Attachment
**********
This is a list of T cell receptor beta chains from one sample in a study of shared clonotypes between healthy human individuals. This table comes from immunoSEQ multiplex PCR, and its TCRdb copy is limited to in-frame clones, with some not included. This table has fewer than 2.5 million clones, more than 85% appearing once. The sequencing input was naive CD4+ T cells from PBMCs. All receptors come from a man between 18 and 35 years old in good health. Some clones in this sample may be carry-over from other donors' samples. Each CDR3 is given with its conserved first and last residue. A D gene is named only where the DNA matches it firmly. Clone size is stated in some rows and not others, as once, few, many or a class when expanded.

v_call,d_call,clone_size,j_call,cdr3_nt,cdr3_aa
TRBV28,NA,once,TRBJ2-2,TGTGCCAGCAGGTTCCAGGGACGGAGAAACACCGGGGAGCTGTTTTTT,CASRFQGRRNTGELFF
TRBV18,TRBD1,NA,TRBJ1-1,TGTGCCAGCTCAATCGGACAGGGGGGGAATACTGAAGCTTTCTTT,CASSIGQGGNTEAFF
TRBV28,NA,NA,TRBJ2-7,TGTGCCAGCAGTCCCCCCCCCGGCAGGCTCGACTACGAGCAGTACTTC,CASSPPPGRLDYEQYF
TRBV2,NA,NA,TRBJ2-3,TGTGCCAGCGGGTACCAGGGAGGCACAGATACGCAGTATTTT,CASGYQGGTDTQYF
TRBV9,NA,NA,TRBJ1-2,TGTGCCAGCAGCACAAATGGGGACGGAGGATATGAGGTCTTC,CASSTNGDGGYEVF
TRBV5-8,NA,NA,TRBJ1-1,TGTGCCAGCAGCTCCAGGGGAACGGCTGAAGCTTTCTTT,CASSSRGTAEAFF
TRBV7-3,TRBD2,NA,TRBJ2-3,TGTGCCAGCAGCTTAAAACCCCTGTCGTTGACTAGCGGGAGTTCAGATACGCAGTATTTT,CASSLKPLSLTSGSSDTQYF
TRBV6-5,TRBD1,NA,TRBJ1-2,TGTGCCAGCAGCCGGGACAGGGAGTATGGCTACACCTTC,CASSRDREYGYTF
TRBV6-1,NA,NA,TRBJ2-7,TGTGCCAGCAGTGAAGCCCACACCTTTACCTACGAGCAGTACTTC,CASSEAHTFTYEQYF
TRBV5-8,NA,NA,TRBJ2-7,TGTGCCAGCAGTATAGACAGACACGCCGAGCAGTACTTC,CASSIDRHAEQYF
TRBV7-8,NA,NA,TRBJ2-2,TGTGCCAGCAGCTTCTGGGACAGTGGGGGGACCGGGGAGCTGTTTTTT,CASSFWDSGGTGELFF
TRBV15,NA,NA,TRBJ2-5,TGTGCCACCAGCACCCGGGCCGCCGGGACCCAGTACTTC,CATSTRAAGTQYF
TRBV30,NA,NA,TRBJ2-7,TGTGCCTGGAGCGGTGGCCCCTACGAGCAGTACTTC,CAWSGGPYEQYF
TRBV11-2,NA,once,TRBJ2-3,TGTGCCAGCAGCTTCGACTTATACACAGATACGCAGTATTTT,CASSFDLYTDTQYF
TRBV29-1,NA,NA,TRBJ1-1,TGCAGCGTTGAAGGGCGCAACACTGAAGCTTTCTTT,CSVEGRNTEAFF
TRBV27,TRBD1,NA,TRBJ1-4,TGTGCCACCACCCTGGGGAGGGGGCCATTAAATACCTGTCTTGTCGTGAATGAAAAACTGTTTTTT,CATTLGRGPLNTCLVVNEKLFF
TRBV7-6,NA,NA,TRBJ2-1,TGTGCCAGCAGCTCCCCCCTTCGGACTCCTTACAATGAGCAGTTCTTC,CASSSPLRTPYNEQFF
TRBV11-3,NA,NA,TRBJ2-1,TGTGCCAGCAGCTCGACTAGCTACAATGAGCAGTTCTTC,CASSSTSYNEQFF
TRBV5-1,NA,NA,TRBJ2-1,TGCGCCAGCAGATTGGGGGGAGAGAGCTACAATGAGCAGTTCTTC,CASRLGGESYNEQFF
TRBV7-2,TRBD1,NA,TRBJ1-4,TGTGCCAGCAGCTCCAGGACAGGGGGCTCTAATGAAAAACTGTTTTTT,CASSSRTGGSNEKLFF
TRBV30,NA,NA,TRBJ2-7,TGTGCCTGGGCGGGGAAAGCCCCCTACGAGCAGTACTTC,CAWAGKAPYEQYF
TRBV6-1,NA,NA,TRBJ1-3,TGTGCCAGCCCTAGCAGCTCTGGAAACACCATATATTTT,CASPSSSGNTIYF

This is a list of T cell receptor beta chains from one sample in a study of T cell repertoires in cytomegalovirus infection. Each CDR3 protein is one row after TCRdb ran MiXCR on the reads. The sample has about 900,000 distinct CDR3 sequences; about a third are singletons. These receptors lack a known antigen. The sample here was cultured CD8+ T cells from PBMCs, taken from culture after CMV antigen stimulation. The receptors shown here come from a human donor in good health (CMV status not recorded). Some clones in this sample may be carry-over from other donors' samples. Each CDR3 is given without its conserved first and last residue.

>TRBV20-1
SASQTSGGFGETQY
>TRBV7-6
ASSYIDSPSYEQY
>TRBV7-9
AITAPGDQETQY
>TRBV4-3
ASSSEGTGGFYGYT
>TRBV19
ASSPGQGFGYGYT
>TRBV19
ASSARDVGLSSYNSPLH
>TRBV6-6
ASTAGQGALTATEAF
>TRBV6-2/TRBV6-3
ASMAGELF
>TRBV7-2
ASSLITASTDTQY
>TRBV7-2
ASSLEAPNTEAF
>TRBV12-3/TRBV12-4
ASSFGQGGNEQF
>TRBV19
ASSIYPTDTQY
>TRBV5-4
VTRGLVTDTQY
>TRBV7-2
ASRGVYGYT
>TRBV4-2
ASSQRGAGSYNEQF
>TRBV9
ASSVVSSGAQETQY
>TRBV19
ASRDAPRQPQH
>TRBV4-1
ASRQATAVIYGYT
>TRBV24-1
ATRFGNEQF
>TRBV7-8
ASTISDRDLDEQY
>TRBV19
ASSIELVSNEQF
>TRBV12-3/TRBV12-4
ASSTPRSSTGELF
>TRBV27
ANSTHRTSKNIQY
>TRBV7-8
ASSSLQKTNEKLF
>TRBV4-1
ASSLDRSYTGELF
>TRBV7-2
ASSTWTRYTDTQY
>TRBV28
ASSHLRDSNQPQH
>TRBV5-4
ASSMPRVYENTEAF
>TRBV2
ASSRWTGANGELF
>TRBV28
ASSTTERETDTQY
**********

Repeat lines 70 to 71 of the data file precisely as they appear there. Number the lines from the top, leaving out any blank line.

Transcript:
>TRBV27
ANSTHRTSKNIQY